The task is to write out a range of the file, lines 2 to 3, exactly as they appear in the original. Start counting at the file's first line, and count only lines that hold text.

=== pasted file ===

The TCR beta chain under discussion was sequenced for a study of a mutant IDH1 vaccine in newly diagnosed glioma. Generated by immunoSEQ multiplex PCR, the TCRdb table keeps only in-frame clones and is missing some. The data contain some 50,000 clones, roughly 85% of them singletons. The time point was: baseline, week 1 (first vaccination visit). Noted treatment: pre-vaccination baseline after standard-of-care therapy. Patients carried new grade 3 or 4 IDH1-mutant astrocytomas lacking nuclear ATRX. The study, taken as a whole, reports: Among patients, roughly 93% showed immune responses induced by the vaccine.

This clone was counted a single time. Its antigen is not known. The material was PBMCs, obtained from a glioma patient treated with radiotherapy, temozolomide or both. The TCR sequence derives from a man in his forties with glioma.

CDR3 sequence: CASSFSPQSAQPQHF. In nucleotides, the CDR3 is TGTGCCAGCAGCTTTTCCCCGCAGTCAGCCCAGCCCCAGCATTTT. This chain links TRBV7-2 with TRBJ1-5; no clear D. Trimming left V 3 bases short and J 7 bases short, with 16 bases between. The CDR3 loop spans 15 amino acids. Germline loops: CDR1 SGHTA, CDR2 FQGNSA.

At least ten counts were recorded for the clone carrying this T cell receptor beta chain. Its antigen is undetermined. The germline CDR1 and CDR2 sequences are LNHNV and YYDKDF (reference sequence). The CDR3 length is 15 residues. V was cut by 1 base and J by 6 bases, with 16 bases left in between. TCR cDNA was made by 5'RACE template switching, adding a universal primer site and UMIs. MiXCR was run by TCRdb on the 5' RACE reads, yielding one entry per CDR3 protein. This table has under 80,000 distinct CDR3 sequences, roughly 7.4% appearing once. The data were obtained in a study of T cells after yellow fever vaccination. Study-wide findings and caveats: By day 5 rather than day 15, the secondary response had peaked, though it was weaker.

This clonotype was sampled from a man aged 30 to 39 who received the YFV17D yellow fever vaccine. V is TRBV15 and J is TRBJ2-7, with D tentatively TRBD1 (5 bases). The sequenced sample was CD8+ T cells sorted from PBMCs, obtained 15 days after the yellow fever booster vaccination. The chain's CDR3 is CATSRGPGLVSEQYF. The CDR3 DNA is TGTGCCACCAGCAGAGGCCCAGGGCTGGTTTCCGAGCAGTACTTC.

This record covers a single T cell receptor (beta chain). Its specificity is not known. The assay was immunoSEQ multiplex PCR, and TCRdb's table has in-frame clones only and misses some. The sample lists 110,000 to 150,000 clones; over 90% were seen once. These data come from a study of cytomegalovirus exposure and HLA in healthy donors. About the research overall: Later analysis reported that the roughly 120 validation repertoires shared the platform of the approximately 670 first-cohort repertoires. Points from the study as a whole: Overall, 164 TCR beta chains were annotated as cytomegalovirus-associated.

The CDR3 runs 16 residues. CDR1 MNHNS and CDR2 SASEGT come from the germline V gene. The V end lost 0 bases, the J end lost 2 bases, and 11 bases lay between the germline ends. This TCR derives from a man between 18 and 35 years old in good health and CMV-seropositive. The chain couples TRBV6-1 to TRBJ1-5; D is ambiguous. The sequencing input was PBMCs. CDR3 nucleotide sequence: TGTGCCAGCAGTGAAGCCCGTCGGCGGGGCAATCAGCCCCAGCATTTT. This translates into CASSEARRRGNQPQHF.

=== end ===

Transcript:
This clone was counted a single time. Its antigen is not known. The material was PBMCs, obtained from a glioma patient treated with radiotherapy, temozolomide or both. The TCR sequence derives from a man in his forties with glioma.

CDR3 sequence: CASSFSPQSAQPQHF. In nucleotides, the CDR3 is TGTGCCAGCAGCTTTTCCCCGCAGTCAGCCCAGCCCCAGCATTTT. This chain links TRBV7-2 with TRBJ1-5; no clear D. Trimming left V 3 bases short and J 7 bases short, with 16 bases between. The CDR3 loop spans 15 amino acids. Germline loops: CDR1 SGHTA, CDR2 FQGNSA.